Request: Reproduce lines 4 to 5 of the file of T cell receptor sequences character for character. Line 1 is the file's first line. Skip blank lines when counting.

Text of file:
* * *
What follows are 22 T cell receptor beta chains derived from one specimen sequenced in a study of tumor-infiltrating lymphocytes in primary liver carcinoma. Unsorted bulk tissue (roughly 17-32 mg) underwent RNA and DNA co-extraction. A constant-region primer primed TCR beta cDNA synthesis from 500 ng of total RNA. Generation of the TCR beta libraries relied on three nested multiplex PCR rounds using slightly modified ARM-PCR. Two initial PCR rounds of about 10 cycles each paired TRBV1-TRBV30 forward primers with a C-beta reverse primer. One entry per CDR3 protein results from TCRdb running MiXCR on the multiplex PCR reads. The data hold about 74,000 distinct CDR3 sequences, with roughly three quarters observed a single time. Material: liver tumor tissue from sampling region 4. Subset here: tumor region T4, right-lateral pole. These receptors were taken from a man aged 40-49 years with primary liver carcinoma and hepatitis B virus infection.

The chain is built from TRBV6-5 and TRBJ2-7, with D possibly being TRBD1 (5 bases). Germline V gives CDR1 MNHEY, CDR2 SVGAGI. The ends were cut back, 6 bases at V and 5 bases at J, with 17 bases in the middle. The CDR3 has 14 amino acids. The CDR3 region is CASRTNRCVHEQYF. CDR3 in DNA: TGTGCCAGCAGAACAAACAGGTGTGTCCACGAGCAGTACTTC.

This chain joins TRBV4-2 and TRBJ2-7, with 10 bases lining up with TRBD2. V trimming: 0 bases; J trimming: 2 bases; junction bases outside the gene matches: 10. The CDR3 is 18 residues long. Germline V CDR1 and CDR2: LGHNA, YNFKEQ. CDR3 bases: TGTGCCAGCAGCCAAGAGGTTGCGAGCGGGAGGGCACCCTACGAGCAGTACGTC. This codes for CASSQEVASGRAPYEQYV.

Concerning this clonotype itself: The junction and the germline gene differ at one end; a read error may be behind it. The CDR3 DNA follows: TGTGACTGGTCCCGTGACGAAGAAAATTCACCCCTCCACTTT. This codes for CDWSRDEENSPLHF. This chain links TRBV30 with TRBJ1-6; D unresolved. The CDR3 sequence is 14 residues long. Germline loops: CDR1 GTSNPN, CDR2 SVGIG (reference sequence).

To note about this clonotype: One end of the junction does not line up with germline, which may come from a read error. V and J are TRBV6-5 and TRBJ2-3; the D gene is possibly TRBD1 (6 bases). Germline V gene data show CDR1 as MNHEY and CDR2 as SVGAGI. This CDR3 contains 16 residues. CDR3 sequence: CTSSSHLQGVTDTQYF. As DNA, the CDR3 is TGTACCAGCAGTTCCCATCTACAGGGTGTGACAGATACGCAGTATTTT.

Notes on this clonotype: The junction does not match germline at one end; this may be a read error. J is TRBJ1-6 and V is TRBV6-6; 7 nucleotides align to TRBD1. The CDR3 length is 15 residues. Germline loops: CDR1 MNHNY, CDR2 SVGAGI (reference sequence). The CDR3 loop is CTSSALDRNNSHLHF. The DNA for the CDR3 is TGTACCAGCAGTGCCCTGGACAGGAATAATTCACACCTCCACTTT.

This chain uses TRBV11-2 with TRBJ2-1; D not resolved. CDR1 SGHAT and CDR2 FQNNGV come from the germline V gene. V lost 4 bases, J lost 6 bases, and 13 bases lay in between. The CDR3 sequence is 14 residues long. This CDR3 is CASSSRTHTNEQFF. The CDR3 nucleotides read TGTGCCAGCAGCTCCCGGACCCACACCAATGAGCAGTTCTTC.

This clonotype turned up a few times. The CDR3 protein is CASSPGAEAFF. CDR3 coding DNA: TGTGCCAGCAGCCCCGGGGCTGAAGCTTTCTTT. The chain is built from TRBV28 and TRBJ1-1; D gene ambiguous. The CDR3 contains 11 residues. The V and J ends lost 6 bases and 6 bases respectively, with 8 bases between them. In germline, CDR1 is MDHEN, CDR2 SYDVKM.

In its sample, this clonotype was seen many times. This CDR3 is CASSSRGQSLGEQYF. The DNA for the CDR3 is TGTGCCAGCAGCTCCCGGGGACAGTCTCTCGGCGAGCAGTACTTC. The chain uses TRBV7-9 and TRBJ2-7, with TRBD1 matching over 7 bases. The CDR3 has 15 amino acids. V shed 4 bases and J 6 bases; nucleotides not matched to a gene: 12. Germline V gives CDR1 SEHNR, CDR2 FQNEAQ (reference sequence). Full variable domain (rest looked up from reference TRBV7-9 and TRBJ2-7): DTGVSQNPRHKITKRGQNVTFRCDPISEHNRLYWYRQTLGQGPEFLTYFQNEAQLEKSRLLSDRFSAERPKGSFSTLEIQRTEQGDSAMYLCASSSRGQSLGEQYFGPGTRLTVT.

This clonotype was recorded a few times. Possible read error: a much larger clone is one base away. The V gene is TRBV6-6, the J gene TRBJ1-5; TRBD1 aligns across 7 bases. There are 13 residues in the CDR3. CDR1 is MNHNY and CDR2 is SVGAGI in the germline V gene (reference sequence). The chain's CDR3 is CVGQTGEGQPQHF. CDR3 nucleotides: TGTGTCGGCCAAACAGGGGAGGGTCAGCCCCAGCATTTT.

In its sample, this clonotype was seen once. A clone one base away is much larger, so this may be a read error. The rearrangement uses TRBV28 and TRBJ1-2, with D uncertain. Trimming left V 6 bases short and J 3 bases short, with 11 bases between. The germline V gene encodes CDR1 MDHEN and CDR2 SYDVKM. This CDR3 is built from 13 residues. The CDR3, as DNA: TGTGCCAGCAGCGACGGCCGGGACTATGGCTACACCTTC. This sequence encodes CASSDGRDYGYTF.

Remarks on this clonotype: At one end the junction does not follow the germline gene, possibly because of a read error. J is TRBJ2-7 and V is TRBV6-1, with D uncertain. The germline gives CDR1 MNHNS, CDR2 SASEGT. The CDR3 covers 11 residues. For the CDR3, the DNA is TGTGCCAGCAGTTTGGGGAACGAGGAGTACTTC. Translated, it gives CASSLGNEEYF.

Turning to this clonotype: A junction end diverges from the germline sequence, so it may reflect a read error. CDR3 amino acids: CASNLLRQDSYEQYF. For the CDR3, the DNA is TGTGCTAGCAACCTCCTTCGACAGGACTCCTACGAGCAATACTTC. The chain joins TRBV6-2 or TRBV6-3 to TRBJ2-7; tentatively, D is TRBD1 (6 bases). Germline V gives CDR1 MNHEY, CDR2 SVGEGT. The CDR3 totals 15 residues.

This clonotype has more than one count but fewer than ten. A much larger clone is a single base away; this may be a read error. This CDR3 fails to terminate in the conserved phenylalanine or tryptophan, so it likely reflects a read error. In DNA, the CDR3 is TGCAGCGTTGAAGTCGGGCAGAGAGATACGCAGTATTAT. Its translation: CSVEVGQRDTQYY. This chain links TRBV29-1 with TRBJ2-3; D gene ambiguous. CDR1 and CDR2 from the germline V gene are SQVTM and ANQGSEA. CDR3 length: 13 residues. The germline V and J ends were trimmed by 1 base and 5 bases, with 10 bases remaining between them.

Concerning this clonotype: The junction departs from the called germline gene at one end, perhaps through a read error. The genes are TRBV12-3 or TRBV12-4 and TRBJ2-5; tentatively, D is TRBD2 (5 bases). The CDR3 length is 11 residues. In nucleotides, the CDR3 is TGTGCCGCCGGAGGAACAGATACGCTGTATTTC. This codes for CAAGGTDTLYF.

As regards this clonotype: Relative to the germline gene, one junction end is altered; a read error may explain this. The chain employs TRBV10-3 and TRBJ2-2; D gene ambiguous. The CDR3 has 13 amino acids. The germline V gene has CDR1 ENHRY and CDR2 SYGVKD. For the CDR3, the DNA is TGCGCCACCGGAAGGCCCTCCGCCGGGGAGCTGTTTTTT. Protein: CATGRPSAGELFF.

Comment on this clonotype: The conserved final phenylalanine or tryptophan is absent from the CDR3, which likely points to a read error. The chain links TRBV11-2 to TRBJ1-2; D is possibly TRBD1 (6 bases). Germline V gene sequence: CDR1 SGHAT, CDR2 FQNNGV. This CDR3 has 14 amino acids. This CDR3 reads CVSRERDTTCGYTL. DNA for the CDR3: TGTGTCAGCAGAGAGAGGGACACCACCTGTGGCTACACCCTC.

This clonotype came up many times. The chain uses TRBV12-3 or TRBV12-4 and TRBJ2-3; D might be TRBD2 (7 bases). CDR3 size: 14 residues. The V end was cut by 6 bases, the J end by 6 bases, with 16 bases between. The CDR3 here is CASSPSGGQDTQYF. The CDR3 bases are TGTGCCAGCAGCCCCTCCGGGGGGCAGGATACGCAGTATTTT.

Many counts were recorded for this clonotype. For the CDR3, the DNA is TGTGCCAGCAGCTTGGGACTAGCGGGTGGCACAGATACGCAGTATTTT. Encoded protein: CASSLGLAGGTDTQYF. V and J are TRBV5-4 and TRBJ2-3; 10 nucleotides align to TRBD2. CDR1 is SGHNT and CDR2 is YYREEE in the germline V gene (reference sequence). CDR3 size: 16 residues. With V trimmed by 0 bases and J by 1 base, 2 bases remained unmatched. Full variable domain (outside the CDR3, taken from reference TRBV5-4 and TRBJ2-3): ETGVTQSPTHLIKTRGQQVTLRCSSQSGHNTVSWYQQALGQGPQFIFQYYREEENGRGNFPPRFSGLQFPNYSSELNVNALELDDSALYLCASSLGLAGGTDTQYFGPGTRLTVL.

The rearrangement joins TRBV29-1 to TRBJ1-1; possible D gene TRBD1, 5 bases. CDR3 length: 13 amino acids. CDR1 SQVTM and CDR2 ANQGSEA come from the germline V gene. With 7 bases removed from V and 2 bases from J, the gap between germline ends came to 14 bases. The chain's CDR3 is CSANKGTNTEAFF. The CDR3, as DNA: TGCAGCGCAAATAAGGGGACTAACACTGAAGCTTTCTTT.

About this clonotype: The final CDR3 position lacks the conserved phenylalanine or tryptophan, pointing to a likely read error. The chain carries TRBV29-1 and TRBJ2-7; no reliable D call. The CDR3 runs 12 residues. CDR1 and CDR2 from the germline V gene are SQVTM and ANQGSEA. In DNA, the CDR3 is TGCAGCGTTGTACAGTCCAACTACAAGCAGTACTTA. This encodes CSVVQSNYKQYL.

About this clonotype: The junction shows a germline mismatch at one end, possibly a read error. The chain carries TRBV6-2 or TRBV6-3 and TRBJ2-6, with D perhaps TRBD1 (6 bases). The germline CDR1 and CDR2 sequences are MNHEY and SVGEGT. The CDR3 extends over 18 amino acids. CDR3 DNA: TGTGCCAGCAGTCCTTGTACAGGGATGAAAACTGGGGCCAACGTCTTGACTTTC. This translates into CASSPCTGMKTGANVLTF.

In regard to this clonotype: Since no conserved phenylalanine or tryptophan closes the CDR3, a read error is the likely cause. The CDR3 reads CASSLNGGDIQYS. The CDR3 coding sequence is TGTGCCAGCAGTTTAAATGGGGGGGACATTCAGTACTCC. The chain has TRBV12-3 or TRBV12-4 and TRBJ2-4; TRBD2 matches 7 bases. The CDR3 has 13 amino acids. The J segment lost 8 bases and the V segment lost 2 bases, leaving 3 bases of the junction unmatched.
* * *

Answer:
Concerning this clonotype itself: The junction and the germline gene differ at one end; a read error may be behind it. The CDR3 DNA follows: TGTGACTGGTCCCGTGACGAAGAAAATTCACCCCTCCACTTT. This codes for CDWSRDEENSPLHF. This chain links TRBV30 with TRBJ1-6; D unresolved. The CDR3 sequence is 14 residues long. Germline loops: CDR1 GTSNPN, CDR2 SVGIG (reference sequence).

To note about this clonotype: One end of the junction does not line up with germline, which may come from a read error. V and J are TRBV6-5 and TRBJ2-3; the D gene is possibly TRBD1 (6 bases). Germline V gene data show CDR1 as MNHEY and CDR2 as SVGAGI. This CDR3 contains 16 residues. CDR3 sequence: CTSSSHLQGVTDTQYF. As DNA, the CDR3 is TGTACCAGCAGTTCCCATCTACAGGGTGTGACAGATACGCAGTATTTT.